eight feet in spots all the way up the coast and then from the west to the
center, there`s a large potential for flooding from rainfall. We`re
talking about six to 10 inches of rain, locally, 15 inches of rain, in the
northeast where grounds are saturated. That`s going to be a particular
problem. So, again, the winds are all around the center, within two to 300
miles of the center, the rainfall to the west and the storm surge to the

JANSING: Ed Rappaport, it`s always good to talk you. Unfortunately,
it`s always when something bad is happening, but thanks so much.

RAPPAPORT: Thank you.

JANSING: Coming up next, let`s about New York City. You know, we
think we`re so tough here, but look the at front page of one of the
newspapers, target New York. And I can tell you, there`s been a run on
batteries and flash lights and water. You go to local stores in Manhattan,
for sure, you can`t find anything, because we`ve been hearing this.

We`re preparing for a storm as big the city has ever seen. Sounds
almost like a disaster movie. What is the worst case scenario? You`re
watching a special edition of HARDBALL only on MSNBC.


MAYOR MICHAEL BLOOMBERG, NEW YORK: It`s hard to believe when you look
outside and see the sun, but it is in some senses the calm before the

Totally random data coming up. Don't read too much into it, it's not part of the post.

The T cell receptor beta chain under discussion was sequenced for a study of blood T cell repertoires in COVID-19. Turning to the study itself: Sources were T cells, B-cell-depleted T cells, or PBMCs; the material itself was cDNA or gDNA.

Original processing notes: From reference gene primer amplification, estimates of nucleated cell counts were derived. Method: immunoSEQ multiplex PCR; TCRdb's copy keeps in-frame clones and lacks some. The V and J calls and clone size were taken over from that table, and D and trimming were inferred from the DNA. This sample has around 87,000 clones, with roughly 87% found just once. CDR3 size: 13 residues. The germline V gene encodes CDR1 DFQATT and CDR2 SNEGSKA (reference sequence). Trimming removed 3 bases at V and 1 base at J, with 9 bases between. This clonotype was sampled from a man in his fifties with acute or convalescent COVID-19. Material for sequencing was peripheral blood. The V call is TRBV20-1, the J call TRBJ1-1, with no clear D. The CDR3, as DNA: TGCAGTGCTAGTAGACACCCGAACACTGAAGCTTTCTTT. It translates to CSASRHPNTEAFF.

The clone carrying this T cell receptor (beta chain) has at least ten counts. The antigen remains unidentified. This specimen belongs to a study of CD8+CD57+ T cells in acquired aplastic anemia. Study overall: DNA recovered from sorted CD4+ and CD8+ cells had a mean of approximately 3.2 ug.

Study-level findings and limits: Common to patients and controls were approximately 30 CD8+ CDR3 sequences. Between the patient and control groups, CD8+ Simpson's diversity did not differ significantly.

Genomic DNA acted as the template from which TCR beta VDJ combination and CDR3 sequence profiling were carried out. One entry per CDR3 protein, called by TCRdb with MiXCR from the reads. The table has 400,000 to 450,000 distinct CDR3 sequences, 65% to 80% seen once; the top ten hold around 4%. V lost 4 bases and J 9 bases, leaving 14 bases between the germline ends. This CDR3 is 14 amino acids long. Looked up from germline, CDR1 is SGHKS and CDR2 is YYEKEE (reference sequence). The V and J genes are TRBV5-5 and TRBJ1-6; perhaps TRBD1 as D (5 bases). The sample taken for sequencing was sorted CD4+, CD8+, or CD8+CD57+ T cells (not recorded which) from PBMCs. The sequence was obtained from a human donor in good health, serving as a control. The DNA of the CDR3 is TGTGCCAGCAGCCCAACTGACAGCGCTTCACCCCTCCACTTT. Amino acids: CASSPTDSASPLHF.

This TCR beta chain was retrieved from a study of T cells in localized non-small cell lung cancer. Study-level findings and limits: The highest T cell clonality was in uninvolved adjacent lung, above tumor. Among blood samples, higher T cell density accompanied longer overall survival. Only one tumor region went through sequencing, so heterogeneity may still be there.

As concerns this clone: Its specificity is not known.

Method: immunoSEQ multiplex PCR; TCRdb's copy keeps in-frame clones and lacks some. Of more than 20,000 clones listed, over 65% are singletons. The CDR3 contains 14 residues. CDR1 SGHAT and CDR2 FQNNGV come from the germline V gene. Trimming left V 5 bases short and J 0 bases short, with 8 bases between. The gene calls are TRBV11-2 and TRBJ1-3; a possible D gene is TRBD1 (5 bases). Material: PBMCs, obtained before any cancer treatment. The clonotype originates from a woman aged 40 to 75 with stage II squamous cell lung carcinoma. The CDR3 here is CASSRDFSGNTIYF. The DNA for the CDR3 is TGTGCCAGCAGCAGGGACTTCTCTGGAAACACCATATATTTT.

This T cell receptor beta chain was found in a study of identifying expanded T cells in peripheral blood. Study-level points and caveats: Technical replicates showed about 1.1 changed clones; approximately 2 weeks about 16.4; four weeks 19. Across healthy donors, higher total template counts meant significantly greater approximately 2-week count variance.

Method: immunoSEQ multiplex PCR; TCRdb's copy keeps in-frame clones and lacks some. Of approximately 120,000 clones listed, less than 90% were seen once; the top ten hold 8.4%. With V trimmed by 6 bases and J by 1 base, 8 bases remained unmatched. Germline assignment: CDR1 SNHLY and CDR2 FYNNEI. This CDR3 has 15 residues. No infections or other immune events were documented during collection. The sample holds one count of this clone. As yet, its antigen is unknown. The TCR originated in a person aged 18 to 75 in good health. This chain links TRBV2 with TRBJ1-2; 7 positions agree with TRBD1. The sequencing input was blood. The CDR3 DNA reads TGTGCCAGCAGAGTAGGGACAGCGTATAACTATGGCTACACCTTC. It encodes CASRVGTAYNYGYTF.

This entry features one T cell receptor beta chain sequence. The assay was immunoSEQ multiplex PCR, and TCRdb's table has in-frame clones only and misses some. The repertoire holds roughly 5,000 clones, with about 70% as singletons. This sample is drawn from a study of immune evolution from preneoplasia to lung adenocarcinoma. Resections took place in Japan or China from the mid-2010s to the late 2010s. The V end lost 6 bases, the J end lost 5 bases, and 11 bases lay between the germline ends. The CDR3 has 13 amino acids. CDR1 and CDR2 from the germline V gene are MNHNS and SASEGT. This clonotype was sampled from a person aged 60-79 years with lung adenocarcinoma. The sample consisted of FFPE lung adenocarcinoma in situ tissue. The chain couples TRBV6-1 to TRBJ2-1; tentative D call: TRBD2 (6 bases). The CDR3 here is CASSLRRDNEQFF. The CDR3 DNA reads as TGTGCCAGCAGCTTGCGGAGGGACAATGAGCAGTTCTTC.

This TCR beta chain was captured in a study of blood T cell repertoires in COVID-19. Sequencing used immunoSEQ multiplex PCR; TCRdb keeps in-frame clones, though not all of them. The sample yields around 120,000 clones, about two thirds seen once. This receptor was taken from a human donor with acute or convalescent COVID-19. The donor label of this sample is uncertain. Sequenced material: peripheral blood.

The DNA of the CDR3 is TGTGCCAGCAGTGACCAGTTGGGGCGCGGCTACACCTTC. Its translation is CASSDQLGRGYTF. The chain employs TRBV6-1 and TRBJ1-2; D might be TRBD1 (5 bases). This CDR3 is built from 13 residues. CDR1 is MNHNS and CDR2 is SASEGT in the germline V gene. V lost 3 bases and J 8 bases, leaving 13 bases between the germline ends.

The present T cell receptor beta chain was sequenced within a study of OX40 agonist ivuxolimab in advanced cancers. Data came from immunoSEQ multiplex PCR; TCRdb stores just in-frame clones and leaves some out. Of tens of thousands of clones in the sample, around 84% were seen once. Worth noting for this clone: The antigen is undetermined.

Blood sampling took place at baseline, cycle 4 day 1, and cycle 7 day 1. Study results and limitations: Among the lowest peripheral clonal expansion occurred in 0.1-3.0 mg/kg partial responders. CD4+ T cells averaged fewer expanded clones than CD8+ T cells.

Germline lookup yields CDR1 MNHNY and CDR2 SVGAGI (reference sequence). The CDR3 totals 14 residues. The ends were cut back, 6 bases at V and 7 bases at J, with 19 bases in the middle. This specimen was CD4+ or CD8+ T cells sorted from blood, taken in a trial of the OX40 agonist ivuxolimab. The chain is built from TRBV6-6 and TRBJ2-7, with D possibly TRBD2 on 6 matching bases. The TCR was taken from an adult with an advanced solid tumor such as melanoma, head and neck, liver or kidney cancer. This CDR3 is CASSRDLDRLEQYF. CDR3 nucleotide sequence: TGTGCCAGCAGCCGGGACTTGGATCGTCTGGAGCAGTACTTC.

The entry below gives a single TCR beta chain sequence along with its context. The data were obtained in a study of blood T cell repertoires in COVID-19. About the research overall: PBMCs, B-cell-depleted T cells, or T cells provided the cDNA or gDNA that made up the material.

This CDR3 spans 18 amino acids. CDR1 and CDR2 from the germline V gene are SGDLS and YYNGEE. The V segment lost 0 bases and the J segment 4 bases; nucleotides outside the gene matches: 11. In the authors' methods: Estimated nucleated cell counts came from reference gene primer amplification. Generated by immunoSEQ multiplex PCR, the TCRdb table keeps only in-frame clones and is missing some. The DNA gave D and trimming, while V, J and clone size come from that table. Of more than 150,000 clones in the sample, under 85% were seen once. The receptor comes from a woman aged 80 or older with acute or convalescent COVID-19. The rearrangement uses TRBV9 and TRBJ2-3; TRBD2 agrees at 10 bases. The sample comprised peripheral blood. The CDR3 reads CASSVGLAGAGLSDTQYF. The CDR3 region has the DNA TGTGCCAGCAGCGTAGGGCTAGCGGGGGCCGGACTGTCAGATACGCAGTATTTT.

storm. You only have to look at the weather maps to understand just how
big this storm is and how unique it is. And it`s heading, basically,
directly for us.



JANSING: Welcome back to HARDBALL. As Hurricane Irene barrels up the
coast, New York prepares. Take a look at this animation of what Lower
Manhattan would look like if it flooded. Evacuations have already begun in
low-lying areas of New York. Look at that. Mayor Bloomberg ordering
evacuations of some 270,000 people. Nursing homes, hospitals have already
begun moving residents and patients to higher ground. Let`s go to The
Weather Channel, Jim Cantore, who is live in Battery Park in Lower
Manhattan near the World Trade Center. And Jim, that is a place that is
flood prone, right?

go back to 1960 which is (INAUDIBLE), not many remember that with a storm,
Hurricane Donna, that went to our east, actually. It came in at the time